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What Makes the Johnson & Johnson Vaccine Different?

A third COVID-19 vaccine is almost here. A Food and Drug Administration (FDA) analysis, one of the final steps before approval, has said the Johnson & Johnson vaccine is safe and is about 66% effective at preventing coronavirus.

While that number may be lower than what we’ve seen with both Pfizer and Moderna, experts say the goal of this vaccine is to help “protect against severe disease” and that it will help reduce stress on the overall health care system.

Keep in mind that annual flu vaccines may only be 40 to 60 percent effective.

Johnson and Johnson data also shows the vaccine may protect, better than expected, against new variants of the virus that causes illnesses and disease, STAT reported.

How it’s different
  1. Only a single-dose of the vaccine is needed. “This is the pandemic vaccine that can make a difference with a single dose,” said Dr. Paul Stoffels, the chief scientific officer of Johnson & Johnson.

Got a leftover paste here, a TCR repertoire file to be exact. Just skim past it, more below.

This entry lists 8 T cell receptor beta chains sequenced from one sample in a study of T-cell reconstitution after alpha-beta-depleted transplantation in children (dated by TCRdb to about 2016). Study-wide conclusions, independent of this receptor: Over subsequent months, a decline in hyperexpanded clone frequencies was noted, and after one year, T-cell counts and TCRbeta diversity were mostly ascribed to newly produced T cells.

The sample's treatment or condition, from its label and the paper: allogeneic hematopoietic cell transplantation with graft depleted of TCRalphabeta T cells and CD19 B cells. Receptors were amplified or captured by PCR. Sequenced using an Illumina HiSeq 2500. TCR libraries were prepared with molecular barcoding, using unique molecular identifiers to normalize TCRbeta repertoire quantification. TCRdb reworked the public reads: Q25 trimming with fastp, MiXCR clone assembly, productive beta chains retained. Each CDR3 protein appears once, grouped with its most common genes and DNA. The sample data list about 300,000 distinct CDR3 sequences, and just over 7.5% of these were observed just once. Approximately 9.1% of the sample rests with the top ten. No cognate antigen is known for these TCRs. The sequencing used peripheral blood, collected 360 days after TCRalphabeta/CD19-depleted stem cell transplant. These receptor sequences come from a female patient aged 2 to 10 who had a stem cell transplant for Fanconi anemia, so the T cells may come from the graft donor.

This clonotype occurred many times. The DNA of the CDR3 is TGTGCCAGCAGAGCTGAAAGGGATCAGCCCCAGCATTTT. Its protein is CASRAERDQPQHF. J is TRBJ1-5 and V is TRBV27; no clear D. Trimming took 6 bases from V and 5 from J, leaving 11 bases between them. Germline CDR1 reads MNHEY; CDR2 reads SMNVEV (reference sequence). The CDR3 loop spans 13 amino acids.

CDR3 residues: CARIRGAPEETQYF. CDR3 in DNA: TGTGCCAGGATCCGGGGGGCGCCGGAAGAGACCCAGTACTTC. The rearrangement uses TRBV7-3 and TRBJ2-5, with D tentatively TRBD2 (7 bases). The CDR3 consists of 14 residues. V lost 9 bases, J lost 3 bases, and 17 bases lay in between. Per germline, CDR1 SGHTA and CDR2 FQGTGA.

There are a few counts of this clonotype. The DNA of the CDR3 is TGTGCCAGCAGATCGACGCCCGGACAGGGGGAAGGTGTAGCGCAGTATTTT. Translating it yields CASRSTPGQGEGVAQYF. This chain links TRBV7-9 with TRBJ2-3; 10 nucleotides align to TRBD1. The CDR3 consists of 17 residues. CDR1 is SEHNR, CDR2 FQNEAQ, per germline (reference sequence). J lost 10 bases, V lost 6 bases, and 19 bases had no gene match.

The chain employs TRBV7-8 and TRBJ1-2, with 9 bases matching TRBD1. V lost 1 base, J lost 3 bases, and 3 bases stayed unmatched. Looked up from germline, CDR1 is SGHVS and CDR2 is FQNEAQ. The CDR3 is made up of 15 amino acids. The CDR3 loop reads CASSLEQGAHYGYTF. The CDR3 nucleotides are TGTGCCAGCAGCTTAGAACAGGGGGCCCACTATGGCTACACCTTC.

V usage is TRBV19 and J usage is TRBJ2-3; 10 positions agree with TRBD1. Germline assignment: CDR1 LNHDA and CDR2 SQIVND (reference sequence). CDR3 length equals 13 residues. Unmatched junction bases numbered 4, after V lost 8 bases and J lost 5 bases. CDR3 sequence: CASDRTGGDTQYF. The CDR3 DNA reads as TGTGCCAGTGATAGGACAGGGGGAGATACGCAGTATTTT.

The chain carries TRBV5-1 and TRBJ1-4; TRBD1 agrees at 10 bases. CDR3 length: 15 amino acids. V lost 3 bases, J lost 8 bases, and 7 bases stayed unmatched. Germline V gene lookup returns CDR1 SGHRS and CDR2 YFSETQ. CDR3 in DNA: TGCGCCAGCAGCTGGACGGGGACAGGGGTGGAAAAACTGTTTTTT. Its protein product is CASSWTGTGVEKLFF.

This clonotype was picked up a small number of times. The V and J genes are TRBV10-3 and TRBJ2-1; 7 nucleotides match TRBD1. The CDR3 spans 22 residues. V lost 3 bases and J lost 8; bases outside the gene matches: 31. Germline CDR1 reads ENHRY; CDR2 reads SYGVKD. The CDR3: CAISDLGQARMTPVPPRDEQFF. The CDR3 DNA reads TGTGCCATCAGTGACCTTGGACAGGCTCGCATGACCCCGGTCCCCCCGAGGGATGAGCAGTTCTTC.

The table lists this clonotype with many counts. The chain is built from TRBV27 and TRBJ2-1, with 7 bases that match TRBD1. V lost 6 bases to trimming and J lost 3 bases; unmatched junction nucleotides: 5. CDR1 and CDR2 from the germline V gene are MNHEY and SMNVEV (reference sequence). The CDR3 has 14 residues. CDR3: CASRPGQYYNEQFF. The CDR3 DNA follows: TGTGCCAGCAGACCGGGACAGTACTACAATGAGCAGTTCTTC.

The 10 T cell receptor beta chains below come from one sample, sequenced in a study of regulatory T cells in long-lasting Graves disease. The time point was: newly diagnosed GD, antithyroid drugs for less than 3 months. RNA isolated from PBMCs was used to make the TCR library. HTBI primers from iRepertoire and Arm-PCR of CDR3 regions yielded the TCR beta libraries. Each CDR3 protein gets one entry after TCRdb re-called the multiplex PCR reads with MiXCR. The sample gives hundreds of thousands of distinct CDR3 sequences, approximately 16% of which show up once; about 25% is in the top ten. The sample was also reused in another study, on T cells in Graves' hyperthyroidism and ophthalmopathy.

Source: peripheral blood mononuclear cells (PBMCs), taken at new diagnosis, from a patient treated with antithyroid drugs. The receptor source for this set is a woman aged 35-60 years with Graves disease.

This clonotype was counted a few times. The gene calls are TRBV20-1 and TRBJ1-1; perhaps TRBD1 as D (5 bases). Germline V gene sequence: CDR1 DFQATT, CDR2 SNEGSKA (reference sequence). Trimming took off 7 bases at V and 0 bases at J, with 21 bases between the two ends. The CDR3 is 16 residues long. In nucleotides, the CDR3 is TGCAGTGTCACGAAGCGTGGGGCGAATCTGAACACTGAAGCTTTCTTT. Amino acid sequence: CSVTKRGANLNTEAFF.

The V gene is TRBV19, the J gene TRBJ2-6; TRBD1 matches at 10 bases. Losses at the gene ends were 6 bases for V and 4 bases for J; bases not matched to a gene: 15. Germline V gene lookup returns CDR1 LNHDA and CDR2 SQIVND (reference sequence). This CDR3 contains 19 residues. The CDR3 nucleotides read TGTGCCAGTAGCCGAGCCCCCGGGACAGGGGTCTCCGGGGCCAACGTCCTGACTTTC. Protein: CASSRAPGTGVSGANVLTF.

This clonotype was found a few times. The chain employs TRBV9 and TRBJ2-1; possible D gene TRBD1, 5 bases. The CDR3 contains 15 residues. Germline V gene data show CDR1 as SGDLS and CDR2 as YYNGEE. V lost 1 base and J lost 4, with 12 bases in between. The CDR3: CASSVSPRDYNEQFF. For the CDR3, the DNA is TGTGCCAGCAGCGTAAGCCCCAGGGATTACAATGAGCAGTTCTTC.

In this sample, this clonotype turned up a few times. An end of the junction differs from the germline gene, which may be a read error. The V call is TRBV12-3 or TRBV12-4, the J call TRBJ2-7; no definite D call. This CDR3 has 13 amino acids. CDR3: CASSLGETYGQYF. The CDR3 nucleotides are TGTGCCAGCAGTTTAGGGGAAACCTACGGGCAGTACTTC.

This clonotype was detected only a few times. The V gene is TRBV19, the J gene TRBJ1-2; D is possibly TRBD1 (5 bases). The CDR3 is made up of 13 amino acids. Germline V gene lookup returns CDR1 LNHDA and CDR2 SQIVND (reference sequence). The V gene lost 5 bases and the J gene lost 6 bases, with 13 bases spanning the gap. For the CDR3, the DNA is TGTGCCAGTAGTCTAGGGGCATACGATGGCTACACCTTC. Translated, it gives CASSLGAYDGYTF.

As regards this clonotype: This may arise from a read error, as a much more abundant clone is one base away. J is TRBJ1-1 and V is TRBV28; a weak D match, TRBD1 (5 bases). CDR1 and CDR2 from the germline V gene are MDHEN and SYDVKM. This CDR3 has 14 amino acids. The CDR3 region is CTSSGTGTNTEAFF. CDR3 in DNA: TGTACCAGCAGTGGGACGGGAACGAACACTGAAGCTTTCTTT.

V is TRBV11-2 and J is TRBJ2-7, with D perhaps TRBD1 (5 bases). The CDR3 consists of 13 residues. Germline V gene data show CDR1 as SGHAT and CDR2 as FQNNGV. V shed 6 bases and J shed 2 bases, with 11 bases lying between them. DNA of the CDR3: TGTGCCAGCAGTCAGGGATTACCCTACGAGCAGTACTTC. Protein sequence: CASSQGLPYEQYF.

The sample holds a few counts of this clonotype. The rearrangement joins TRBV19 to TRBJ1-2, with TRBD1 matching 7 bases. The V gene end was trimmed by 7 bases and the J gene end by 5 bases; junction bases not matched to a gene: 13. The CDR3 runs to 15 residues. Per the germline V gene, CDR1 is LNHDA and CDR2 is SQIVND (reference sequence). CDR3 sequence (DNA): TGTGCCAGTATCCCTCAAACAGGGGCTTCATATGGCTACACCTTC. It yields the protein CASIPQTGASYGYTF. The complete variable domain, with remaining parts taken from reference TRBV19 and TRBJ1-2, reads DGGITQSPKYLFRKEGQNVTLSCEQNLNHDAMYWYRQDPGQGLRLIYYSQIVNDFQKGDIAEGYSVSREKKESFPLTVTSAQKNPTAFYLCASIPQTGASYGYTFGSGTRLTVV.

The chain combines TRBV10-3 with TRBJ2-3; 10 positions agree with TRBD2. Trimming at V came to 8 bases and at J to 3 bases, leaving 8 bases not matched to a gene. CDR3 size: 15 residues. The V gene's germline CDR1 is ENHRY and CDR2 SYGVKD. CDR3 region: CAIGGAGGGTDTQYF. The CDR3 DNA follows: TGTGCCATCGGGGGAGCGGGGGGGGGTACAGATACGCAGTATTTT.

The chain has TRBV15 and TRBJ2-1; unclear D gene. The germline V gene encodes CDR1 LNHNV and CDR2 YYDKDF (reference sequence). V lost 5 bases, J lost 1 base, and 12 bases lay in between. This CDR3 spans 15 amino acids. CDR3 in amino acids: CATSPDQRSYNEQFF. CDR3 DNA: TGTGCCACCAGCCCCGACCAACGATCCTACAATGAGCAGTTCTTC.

1. The Johnson & Johnson Covid-19 vaccine doesn’t have to be refrigerated which means distribution could be easier.
  1.  The vaccine uses double-stranded DNA. The other two approved vaccines in the U.S. Pfizer-BioNTech and Moderna use single stranded DNA.  

STAT breaks down the ways the vaccines, Pfizer-BioNTech and Moderna  and Johnson and Johnson are different and it comes down to how they are made. 

“The Pfizer and Moderna vaccines are made using messenger RNA, or mRNA, a technology that delivers a bit of genetic code to cells…a recipe to make the surface protein (known as spike) on the SARS-2 virus.”

These proteins made with mRNA instructions, STAT says, “activate the immune system, teaching it to see the spike protein as foreign and develop antibodies and other immunity weapons with which to fight it.”

The J&J vaccine was engineered with a “different approach.” it involves instructing human cells to make the SARS-2 spike protein, which “triggers” an immune response, STAT explains.  It is a “viral vectored vaccine,” an adenovirus, which causes common colds, and “once the adenovirus enters cells, they use that code to make spike proteins.”

The J&J vaccine has used the same approach for the COVID-19 vaccine as it did with the Ebola vaccine.

When will it be here?

By next week, 3 to 4 million doses of Johnson & Johnson’s COVID-19 vaccine could be rolling out pending FDA approval.

Here’s more on how the Johnson and Johnson vaccine works.

RA Staff
RA Staff
Written by RA News staff.


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